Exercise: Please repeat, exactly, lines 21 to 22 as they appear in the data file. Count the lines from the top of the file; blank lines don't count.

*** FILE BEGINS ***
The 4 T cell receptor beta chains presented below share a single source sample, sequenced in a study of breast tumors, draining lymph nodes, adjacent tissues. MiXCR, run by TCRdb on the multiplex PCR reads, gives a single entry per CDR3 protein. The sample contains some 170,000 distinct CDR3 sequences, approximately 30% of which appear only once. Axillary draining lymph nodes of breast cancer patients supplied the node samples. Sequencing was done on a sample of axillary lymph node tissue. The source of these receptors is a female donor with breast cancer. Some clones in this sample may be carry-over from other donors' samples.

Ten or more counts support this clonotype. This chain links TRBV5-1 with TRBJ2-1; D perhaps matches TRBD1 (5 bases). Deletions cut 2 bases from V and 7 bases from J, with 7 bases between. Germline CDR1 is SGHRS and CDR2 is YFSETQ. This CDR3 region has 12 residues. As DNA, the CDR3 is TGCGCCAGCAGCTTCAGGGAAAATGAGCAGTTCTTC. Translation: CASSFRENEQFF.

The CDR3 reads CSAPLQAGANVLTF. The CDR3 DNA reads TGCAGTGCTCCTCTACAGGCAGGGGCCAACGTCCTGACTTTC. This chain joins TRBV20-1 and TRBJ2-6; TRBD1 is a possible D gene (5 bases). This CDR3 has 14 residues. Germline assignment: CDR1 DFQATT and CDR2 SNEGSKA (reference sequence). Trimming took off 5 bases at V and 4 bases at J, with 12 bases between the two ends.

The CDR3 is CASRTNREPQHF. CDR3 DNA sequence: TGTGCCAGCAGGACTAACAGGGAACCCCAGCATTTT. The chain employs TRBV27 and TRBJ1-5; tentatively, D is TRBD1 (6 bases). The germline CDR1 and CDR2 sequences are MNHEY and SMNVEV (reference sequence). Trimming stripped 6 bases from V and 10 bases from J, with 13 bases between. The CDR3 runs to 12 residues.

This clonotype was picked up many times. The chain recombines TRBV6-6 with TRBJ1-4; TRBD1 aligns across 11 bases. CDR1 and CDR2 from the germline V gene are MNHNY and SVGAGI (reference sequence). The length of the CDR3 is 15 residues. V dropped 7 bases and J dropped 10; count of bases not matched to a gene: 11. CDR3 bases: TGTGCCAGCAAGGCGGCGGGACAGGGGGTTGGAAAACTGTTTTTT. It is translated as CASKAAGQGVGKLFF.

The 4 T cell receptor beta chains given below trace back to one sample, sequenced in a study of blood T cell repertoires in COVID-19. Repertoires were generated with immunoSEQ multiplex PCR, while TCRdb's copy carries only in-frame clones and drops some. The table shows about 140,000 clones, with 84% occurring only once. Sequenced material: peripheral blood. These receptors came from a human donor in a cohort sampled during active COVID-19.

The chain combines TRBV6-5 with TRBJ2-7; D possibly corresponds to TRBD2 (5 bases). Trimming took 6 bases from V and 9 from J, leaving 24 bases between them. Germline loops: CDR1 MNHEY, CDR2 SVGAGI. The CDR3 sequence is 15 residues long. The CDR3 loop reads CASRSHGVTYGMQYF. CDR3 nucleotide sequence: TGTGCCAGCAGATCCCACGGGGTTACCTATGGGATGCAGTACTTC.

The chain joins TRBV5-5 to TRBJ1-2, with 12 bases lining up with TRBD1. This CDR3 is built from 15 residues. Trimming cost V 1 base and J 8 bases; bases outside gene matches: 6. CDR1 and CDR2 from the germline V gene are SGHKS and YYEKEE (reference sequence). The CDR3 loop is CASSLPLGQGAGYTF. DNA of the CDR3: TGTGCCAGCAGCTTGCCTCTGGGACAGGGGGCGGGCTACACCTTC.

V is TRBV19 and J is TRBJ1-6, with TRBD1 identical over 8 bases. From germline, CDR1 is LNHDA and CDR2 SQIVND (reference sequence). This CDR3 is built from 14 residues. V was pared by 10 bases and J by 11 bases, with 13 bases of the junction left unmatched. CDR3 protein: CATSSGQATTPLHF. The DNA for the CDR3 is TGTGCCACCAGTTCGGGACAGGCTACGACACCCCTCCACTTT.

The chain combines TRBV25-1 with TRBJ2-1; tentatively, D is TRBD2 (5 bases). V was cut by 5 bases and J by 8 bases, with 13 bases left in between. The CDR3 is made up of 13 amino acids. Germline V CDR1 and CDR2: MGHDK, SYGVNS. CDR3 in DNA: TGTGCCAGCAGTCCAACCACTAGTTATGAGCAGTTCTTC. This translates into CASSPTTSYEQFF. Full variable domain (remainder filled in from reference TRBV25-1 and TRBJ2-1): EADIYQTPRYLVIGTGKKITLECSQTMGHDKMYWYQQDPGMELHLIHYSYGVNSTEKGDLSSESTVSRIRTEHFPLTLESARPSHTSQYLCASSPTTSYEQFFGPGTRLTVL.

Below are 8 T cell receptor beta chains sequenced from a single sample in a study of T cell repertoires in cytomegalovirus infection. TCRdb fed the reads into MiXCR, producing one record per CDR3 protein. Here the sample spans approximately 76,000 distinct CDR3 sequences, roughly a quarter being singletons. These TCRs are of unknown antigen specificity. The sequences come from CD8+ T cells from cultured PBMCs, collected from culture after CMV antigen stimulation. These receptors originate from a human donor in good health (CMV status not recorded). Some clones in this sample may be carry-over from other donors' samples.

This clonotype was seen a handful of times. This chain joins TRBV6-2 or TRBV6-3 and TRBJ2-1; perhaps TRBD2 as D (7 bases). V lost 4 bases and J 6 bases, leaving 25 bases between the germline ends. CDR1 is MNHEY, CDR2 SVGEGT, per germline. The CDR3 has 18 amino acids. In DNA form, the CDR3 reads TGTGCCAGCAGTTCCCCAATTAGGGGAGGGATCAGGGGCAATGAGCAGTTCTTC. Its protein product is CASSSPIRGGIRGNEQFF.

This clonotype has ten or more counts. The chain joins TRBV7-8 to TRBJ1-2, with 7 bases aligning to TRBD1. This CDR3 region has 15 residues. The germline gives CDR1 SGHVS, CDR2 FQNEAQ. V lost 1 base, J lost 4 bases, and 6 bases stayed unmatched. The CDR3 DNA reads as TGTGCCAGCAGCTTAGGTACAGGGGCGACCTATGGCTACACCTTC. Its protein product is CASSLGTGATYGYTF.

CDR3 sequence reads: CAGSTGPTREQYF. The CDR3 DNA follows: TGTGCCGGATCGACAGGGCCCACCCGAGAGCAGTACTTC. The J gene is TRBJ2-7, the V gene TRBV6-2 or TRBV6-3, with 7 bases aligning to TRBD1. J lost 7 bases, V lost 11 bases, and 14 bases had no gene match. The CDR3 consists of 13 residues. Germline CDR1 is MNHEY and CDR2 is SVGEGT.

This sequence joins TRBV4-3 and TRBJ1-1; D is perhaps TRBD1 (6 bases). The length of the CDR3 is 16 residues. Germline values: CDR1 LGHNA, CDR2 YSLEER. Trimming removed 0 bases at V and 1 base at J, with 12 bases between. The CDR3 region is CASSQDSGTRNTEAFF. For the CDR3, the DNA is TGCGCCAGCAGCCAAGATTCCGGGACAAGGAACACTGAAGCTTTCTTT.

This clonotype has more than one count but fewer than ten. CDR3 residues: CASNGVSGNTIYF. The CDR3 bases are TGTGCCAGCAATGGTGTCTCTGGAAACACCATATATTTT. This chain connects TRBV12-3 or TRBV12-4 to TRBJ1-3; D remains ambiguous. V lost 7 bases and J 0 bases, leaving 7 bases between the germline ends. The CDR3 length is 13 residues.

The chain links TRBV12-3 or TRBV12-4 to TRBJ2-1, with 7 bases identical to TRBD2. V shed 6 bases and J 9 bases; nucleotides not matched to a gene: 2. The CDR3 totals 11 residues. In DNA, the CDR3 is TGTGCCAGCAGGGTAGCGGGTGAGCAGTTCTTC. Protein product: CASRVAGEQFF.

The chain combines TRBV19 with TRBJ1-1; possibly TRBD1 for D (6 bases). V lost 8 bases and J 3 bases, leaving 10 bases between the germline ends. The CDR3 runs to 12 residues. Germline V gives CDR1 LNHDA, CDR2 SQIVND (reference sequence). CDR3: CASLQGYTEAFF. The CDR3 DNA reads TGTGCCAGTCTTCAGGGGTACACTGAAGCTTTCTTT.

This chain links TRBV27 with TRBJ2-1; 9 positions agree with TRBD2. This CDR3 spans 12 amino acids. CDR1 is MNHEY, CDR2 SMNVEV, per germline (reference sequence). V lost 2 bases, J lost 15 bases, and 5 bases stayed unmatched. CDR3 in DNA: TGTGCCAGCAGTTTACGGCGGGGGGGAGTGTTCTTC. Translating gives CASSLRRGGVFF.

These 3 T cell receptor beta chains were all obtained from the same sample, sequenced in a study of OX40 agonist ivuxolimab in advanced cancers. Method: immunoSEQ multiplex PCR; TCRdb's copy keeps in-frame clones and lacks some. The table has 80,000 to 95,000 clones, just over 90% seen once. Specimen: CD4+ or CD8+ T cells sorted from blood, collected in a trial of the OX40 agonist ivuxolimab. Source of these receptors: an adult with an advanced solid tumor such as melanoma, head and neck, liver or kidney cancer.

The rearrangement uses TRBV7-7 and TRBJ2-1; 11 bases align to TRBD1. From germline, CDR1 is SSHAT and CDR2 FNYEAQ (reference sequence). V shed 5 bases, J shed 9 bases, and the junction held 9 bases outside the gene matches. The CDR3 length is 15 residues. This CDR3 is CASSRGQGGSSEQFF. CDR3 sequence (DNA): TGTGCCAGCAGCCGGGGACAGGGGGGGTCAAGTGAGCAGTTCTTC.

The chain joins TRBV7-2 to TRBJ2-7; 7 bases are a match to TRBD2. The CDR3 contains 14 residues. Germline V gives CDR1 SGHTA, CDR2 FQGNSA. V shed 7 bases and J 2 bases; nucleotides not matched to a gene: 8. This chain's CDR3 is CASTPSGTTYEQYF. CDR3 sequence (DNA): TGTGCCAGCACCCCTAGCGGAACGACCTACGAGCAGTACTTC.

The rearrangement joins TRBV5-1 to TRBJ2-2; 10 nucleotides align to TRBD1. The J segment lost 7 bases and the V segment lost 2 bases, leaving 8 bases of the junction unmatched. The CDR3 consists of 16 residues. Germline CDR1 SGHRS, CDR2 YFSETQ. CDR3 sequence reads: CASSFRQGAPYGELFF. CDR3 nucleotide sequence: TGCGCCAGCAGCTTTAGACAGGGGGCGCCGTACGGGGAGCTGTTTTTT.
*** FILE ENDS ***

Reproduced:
The rearrangement uses TRBV7-7 and TRBJ2-1; 11 bases align to TRBD1. From germline, CDR1 is SSHAT and CDR2 FNYEAQ (reference sequence). V shed 5 bases, J shed 9 bases, and the junction held 9 bases outside the gene matches. The CDR3 length is 15 residues. This CDR3 is CASSRGQGGSSEQFF. CDR3 sequence (DNA): TGTGCCAGCAGCCGGGGACAGGGGGGGTCAAGTGAGCAGTTCTTC.

The chain joins TRBV7-2 to TRBJ2-7; 7 bases are a match to TRBD2. The CDR3 contains 14 residues. Germline V gives CDR1 SGHTA, CDR2 FQGNSA. V shed 7 bases and J 2 bases; nucleotides not matched to a gene: 8. This chain's CDR3 is CASTPSGTTYEQYF. CDR3 sequence (DNA): TGTGCCAGCACCCCTAGCGGAACGACCTACGAGCAGTACTTC.